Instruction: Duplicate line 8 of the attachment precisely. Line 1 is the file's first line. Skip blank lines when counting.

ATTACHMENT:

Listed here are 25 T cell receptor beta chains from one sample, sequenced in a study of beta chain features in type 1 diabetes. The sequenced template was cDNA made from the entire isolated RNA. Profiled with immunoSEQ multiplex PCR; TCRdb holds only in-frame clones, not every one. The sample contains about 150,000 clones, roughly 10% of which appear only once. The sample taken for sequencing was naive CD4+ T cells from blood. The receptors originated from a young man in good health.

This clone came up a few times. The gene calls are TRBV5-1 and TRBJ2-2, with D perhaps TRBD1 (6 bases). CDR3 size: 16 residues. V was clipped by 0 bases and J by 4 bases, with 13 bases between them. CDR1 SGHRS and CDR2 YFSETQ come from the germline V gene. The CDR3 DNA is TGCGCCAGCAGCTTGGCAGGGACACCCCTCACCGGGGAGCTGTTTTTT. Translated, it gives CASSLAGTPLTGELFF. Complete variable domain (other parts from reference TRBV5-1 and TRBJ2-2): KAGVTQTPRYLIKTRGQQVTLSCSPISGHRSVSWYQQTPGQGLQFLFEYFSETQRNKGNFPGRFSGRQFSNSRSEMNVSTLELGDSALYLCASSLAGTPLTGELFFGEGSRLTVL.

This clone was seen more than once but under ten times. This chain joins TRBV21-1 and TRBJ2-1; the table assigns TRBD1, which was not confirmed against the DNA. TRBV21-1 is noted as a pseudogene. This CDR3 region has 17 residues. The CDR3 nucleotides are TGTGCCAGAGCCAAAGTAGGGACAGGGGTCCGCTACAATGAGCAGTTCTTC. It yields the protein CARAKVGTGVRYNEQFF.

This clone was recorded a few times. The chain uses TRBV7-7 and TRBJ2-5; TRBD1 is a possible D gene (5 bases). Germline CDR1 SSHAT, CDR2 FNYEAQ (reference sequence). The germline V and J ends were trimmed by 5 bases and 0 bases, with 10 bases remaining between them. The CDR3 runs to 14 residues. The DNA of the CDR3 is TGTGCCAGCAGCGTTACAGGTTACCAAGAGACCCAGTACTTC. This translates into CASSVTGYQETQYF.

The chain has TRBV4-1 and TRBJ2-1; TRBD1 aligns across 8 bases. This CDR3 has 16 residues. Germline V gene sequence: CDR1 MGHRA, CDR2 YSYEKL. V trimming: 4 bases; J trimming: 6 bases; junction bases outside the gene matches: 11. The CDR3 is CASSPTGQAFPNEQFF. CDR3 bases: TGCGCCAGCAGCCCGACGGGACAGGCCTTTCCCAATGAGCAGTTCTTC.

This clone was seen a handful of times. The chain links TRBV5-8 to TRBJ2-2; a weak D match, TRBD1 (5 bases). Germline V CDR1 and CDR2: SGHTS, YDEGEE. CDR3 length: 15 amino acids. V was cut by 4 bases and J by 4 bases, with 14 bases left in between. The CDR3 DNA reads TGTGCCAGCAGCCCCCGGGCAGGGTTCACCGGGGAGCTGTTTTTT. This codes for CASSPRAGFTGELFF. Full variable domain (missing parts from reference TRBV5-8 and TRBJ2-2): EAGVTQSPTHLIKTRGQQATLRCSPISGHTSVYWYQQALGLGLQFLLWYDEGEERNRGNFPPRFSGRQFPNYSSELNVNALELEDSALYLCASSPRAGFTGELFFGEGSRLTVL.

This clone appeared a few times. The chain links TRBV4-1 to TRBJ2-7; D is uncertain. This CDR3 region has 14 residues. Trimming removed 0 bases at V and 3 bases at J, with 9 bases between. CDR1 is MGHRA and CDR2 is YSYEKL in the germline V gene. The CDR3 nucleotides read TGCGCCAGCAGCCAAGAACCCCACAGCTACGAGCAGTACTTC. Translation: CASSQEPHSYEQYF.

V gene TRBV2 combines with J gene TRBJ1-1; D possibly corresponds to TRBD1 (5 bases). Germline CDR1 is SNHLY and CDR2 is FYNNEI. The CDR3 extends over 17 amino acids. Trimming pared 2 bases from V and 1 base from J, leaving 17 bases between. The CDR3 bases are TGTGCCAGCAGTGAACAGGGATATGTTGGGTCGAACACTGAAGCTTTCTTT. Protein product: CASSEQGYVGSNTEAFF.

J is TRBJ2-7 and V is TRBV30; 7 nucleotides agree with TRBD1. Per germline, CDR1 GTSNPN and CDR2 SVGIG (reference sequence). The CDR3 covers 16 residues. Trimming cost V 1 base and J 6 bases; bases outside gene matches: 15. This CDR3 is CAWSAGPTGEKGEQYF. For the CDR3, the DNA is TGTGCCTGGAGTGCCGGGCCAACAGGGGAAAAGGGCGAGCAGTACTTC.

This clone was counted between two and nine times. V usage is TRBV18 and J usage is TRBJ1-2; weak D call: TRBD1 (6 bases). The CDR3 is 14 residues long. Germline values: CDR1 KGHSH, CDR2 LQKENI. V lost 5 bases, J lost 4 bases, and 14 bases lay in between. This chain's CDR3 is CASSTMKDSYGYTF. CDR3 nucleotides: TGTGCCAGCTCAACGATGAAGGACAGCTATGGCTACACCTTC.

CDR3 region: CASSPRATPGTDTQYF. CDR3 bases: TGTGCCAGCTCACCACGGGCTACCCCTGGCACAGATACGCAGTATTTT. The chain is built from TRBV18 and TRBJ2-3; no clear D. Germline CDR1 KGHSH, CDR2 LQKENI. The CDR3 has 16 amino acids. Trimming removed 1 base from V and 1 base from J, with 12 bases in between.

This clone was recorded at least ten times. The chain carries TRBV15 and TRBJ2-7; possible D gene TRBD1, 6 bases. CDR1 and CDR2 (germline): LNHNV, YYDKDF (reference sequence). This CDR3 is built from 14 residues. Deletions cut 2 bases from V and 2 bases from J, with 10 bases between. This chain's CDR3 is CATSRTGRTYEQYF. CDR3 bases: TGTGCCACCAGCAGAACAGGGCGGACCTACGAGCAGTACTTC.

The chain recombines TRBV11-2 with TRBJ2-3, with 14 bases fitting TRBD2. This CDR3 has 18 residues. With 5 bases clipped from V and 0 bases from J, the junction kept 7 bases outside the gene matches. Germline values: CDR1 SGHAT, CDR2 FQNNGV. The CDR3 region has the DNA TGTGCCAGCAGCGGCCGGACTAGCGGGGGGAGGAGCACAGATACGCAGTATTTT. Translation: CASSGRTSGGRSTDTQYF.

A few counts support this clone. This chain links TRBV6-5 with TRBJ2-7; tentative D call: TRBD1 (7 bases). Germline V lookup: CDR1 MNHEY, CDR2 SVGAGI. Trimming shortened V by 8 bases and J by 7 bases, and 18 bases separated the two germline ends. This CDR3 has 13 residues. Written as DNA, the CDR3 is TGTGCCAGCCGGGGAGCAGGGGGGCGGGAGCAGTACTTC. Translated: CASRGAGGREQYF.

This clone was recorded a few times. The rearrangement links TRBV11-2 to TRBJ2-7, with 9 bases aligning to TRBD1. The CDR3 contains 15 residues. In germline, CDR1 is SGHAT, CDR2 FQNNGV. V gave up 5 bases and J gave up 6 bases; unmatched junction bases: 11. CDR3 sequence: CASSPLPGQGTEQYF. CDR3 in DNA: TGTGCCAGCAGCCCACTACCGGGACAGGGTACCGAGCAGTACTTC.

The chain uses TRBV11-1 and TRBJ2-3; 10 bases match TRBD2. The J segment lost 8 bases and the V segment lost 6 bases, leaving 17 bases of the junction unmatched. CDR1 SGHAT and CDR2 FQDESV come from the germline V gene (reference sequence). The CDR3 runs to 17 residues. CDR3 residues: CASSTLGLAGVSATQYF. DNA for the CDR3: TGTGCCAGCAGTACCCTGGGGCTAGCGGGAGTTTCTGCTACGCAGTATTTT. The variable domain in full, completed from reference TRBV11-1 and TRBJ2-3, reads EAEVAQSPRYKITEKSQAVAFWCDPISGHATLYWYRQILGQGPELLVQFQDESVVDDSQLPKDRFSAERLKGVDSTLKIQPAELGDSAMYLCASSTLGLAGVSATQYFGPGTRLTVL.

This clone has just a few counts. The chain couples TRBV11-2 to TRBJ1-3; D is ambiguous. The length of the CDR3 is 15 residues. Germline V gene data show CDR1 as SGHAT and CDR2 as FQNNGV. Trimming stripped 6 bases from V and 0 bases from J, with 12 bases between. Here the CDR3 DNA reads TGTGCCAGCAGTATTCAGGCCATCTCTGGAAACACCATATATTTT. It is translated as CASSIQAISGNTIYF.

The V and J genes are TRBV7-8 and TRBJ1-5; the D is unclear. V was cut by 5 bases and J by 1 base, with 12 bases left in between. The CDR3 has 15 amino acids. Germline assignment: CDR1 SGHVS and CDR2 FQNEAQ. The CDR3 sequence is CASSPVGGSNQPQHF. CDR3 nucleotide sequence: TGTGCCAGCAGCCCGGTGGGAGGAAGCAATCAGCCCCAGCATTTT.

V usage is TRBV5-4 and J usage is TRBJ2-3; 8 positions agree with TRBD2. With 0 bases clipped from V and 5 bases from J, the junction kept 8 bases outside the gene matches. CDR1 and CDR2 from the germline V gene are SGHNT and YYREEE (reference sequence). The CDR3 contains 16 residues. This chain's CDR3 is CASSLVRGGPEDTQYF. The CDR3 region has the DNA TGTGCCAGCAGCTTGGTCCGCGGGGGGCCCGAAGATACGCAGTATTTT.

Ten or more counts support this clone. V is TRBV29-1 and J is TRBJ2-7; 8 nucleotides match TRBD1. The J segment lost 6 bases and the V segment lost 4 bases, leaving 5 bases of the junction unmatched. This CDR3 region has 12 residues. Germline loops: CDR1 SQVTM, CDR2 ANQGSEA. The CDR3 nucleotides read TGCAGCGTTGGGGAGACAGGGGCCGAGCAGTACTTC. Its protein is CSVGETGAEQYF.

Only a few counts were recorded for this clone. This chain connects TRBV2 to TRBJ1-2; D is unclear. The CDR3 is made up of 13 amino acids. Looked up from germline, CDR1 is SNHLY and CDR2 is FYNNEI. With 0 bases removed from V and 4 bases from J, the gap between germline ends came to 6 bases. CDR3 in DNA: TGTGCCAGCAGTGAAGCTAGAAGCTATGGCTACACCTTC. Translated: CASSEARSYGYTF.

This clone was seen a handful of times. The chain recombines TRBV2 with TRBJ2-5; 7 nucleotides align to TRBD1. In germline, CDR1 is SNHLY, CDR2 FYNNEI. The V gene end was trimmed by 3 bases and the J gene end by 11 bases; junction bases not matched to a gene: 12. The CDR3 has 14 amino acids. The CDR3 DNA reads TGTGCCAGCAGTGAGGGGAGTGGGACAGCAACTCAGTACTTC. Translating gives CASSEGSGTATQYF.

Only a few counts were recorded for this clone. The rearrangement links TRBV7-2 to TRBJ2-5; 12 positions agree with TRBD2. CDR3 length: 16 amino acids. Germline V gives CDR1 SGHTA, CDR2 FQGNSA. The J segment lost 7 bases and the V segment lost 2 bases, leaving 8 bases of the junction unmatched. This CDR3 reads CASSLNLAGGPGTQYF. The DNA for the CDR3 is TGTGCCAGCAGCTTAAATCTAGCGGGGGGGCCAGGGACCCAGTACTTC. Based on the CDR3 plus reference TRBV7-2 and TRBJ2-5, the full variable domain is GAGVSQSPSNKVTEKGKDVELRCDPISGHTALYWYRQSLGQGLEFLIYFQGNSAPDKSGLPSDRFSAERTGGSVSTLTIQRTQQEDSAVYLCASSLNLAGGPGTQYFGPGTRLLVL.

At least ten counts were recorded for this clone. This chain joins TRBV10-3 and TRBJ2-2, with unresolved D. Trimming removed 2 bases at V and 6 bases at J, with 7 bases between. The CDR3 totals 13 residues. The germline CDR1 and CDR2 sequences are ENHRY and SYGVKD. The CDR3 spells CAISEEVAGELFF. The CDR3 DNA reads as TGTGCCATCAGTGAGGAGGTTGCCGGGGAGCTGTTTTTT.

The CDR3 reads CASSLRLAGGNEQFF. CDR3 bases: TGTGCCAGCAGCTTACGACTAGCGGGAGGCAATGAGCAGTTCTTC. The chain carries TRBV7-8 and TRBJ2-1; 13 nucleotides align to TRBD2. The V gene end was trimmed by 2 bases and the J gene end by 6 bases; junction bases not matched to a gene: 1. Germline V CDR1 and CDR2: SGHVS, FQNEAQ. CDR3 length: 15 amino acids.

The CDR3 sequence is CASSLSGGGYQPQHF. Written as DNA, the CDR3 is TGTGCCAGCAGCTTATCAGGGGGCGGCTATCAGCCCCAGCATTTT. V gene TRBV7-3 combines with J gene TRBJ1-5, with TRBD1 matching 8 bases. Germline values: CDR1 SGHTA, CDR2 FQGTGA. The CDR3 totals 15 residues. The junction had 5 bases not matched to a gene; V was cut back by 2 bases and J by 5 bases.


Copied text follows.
V gene TRBV2 combines with J gene TRBJ1-1; D possibly corresponds to TRBD1 (5 bases). Germline CDR1 is SNHLY and CDR2 is FYNNEI. The CDR3 extends over 17 amino acids. Trimming pared 2 bases from V and 1 base from J, leaving 17 bases between. The CDR3 bases are TGTGCCAGCAGTGAACAGGGATATGTTGGGTCGAACACTGAAGCTTTCTTT. Protein product: CASSEQGYVGSNTEAFF.